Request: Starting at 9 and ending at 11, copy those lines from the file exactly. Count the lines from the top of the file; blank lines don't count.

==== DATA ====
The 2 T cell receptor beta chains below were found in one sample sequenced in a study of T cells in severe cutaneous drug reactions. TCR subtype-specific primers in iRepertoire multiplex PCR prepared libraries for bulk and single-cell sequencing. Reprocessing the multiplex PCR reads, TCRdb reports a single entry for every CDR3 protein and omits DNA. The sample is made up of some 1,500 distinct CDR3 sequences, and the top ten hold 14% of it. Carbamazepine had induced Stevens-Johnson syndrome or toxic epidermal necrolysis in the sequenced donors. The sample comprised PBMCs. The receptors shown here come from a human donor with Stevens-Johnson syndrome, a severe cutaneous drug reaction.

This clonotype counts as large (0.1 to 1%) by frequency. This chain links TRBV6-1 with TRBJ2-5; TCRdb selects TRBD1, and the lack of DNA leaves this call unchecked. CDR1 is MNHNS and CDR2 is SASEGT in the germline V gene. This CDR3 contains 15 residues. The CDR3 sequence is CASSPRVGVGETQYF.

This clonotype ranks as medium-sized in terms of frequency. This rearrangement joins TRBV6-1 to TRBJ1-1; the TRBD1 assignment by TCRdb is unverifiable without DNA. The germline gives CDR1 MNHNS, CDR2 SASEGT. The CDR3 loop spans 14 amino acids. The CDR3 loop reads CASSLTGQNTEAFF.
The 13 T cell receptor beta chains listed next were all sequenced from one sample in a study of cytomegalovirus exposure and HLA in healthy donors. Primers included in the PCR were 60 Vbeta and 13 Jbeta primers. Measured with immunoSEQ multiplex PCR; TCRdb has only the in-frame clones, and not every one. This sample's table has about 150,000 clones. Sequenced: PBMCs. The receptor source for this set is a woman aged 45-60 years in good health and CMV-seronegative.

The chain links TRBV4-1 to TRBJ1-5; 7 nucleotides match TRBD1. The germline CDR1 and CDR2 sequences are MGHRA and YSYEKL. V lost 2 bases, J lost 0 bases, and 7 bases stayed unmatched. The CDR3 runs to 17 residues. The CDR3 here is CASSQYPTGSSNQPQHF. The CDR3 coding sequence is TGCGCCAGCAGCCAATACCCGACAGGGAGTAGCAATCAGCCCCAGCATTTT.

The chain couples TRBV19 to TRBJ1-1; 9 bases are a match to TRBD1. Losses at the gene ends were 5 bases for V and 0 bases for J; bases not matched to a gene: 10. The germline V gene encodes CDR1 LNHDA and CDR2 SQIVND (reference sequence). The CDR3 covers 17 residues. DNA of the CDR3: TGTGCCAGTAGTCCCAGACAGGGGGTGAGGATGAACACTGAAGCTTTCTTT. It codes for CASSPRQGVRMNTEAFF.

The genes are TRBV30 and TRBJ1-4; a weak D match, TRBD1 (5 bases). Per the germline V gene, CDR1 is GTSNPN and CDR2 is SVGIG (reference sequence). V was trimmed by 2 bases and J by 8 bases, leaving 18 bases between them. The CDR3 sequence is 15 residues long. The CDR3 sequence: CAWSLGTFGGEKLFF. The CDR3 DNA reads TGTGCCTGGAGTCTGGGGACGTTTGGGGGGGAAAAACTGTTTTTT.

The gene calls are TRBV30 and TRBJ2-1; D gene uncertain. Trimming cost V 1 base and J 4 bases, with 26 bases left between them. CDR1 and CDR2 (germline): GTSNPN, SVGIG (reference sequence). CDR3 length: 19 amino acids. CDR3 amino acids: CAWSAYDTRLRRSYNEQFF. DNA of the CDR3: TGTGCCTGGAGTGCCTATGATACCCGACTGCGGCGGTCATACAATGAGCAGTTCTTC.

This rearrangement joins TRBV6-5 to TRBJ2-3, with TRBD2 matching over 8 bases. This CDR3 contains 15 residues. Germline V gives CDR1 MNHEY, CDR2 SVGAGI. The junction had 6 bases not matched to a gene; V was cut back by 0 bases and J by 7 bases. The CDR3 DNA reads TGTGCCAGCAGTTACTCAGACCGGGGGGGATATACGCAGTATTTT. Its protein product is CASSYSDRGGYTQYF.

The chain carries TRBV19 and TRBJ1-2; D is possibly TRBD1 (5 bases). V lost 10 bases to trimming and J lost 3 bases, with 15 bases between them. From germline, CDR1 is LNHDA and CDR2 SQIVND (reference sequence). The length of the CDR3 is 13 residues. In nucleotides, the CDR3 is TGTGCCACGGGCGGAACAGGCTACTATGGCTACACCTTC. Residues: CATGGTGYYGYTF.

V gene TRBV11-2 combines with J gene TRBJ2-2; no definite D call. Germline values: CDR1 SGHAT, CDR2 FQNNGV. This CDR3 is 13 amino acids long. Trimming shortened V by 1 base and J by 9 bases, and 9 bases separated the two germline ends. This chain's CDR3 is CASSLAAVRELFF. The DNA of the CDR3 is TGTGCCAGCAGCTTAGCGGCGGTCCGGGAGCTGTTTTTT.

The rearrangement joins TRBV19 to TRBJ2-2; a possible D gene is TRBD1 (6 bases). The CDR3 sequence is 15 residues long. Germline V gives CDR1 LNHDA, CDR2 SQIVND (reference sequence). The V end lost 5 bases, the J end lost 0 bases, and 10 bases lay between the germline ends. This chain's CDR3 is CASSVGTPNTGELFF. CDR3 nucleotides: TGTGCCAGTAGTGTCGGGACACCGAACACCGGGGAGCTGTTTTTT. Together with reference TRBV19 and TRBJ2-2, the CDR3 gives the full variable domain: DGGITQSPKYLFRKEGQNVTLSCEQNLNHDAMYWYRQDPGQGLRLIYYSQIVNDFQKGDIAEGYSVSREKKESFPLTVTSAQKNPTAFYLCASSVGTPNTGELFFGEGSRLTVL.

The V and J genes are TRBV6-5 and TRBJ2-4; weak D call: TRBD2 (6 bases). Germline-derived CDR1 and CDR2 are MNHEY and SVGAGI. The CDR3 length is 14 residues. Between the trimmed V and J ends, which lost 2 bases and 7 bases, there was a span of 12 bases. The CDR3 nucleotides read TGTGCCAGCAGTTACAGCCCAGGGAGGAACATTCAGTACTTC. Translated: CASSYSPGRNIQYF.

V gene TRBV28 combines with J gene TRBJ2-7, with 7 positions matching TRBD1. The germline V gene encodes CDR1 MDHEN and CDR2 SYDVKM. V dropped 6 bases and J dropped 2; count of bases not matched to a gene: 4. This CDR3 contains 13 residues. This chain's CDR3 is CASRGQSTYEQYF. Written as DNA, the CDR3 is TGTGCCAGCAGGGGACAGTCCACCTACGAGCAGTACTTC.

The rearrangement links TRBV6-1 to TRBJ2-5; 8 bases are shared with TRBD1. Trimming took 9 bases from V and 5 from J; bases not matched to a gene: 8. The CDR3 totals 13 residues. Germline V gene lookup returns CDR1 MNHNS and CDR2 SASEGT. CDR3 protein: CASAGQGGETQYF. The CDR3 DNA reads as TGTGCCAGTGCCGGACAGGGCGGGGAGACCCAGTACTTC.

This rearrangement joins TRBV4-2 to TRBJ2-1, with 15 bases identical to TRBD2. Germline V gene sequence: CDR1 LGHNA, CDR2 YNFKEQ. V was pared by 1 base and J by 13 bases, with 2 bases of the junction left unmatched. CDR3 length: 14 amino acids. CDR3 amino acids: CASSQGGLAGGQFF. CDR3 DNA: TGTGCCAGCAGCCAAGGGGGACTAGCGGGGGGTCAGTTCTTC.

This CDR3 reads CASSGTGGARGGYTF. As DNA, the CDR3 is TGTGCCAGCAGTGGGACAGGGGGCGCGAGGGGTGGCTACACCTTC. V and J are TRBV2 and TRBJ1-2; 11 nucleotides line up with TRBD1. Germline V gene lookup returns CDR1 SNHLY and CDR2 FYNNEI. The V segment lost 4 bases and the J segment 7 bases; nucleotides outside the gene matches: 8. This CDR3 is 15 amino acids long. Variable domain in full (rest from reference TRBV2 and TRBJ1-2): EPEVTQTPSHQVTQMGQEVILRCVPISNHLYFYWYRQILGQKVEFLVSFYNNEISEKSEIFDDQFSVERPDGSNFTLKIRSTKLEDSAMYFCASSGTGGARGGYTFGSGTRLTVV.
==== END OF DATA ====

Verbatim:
This rearrangement joins TRBV6-5 to TRBJ2-3, with TRBD2 matching over 8 bases. This CDR3 contains 15 residues. Germline V gives CDR1 MNHEY, CDR2 SVGAGI. The junction had 6 bases not matched to a gene; V was cut back by 0 bases and J by 7 bases. The CDR3 DNA reads TGTGCCAGCAGTTACTCAGACCGGGGGGGATATACGCAGTATTTT. Its protein product is CASSYSDRGGYTQYF.

The chain carries TRBV19 and TRBJ1-2; D is possibly TRBD1 (5 bases). V lost 10 bases to trimming and J lost 3 bases, with 15 bases between them. From germline, CDR1 is LNHDA and CDR2 SQIVND (reference sequence). The length of the CDR3 is 13 residues. In nucleotides, the CDR3 is TGTGCCACGGGCGGAACAGGCTACTATGGCTACACCTTC. Residues: CATGGTGYYGYTF.

V gene TRBV11-2 combines with J gene TRBJ2-2; no definite D call. Germline values: CDR1 SGHAT, CDR2 FQNNGV. This CDR3 is 13 amino acids long. Trimming shortened V by 1 base and J by 9 bases, and 9 bases separated the two germline ends. This chain's CDR3 is CASSLAAVRELFF. The DNA of the CDR3 is TGTGCCAGCAGCTTAGCGGCGGTCCGGGAGCTGTTTTTT.